Puzzles for Christmas

Growing Years“Puzzles for Christmas” should be a chant heard around the world. Every child should wake up Christmas morning to find puzzles under the tree. In fact, my children would have been disappointed if Santa had not left puzzles under their tree, which he did each year until they left home. You might ask why puzzles are so important.

Psychologists Sternberg and Davidson argued, as far back as 1982 (Psychology Today, Volume 16, pp. 37-44), that solving puzzles entails the ability to compare hidden information in a puzzle with information already in memory, and, more importantly, the ability to combine the information to form novel information and ideas. Puzzles use patterns, as does reading, math and logic. Working puzzles is one of the best brain building exercises, developing these skills, along with problem solving skills and individual success and achievement for confidence building.

Eye-hand co-ordination is necessary to manipulate the piece into the correct position with spatial awareness and mental manipulation as a reward of working puzzles. Your child will develop problem solving strategies for fitting the pieces together and completing the puzzle. He/she will observe and detect similarities and differences, analyze, and do trial and error, such as “the blue piece goes with blue piece, for the sky,” or “a straight edge must be part of the border,” and learn many pieces make a whole (also a math concept). Working puzzles requires a high degree of concentration. Your child will become totally absorbed, acquiring concentration skills necessary for school and life. Confidence is gained from the success of placing a single puzzle piece correctly, time after time.

Infants recognize objects by their shape and not necessarily by the position. A table is a table whether upside down, upright, or lying on its side. Puzzles help develop more refined shape recognition skills. To fit the piece exactly involves observing the shape of the hole as well as the shape of the puzzle piece. A young child deals with the problem by trial and error, and sometimes force. For the young child, puzzles with knobs attached are a must. Small knobs help with small finger coordination, and strengthens the three-fingered “pincer grip” that is used for writing. Knobs help toddlers become successful puzzlers and make beginning puzzles fun. They should be made of wood with attractive, bright, familiar images and scenes. They should have unconnected shapes, such as a street scene, with only separate car, bus, and truck shape. As the child grows and these are no longer a challenge, simple connected shapes with few pieces are appropriate. Grow these with more pieces as your child masters a puzzle level.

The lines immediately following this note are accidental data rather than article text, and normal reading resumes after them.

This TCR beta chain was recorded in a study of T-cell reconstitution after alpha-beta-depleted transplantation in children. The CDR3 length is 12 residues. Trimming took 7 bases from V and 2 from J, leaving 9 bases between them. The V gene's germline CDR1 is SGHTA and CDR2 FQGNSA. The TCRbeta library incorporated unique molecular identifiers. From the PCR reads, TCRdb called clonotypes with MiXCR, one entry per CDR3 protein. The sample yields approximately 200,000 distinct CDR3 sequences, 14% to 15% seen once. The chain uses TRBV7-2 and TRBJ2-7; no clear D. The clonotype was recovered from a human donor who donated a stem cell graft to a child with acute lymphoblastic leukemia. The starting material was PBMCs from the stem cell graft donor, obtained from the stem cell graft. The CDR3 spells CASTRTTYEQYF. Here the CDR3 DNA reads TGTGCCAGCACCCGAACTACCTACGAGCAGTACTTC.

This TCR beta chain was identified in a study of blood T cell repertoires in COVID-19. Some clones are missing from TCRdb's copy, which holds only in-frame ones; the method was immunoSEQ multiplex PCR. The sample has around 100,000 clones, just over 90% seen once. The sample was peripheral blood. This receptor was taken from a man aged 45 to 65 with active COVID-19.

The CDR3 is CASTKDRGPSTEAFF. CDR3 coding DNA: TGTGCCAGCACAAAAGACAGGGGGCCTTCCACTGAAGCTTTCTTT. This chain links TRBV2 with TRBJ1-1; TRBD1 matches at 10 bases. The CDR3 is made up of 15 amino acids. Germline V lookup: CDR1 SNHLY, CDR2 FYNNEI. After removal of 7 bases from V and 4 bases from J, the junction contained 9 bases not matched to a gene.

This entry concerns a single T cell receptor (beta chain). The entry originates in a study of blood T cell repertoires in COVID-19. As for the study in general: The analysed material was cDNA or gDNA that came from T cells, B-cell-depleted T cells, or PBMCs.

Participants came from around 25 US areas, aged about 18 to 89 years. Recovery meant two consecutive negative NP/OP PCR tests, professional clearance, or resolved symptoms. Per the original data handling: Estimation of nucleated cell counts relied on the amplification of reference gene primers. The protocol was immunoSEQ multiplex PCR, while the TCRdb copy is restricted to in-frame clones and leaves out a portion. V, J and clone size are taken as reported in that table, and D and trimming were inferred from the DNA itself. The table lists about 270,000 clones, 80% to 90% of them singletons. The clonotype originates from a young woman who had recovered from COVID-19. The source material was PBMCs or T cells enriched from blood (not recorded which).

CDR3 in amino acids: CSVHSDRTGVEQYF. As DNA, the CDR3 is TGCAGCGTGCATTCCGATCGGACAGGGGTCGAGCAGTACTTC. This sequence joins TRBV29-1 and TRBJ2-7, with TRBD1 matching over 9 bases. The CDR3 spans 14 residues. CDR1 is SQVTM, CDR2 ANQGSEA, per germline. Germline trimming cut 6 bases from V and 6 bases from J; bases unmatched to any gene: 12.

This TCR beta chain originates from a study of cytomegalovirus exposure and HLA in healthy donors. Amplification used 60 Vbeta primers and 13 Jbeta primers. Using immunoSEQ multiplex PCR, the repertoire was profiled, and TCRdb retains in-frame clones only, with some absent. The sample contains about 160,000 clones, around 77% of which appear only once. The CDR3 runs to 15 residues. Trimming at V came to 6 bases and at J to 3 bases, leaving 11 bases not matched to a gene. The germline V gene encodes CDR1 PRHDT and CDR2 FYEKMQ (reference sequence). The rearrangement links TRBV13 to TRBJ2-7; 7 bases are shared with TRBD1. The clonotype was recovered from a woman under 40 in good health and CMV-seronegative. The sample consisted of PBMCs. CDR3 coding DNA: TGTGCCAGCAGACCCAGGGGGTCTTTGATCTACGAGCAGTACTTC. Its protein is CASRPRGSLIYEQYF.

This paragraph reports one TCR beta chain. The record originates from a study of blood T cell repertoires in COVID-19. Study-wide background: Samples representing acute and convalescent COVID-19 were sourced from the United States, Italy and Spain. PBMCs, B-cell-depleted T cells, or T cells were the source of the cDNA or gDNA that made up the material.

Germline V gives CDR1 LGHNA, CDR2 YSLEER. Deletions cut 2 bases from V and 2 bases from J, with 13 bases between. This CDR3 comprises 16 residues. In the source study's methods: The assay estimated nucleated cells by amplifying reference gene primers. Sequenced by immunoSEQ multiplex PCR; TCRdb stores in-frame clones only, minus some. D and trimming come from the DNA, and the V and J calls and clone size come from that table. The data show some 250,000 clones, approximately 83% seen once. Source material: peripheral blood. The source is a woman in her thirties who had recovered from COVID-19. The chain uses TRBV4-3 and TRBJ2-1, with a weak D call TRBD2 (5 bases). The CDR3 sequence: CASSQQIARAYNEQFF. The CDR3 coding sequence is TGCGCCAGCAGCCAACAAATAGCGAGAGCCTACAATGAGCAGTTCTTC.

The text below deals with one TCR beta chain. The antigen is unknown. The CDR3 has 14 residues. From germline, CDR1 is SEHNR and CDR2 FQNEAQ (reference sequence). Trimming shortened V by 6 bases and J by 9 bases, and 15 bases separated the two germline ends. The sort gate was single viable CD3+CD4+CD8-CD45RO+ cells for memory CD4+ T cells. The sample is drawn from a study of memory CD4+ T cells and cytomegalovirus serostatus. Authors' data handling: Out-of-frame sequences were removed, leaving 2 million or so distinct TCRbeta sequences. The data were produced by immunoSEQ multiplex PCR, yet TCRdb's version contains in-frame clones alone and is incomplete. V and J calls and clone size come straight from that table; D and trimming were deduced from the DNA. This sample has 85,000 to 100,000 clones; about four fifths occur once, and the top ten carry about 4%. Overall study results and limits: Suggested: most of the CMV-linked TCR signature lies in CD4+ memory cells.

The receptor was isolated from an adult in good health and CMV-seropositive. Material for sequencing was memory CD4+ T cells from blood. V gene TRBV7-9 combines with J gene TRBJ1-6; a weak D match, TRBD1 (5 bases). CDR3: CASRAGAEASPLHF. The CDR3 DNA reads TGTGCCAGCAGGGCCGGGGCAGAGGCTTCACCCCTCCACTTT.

There are many types of puzzles: shape sorters, peg puzzles, chunky puzzles, jumbo knob puzzles, heavy duty cardboard floor puzzles, foam puzzles, textured puzzles, shape sorting puzzles, sound puzzles, layer puzzles, jigsaw puzzles, 3D puzzles, logic puzzles, Sudoku, riddles, anagrams, doublets, picture puzzles, crossword puzzles, math puzzles, word puzzles, map puzzles, alphabet puzzles, crypto quotes, hidden pictures, etc.. Choose wisely, as you know your child’s interests and capabilities. Most puzzles have suggested ages to follow. If these are too frustrating for your child, move an age level back, or, if too easy, move forward an age level. Introduce new challenges by working with your child in the first play sessions until your child becomes comfortable with how to attack it. Talk about strategies to attack the puzzle, such as grouping color pieces or straight edged pieces to form the frame.

Puzzles are a must and should be a part of your child’s developmental experience, beginning early and extending into adulthood. Puzzles will enhance any age, so join in and have “family fun time!”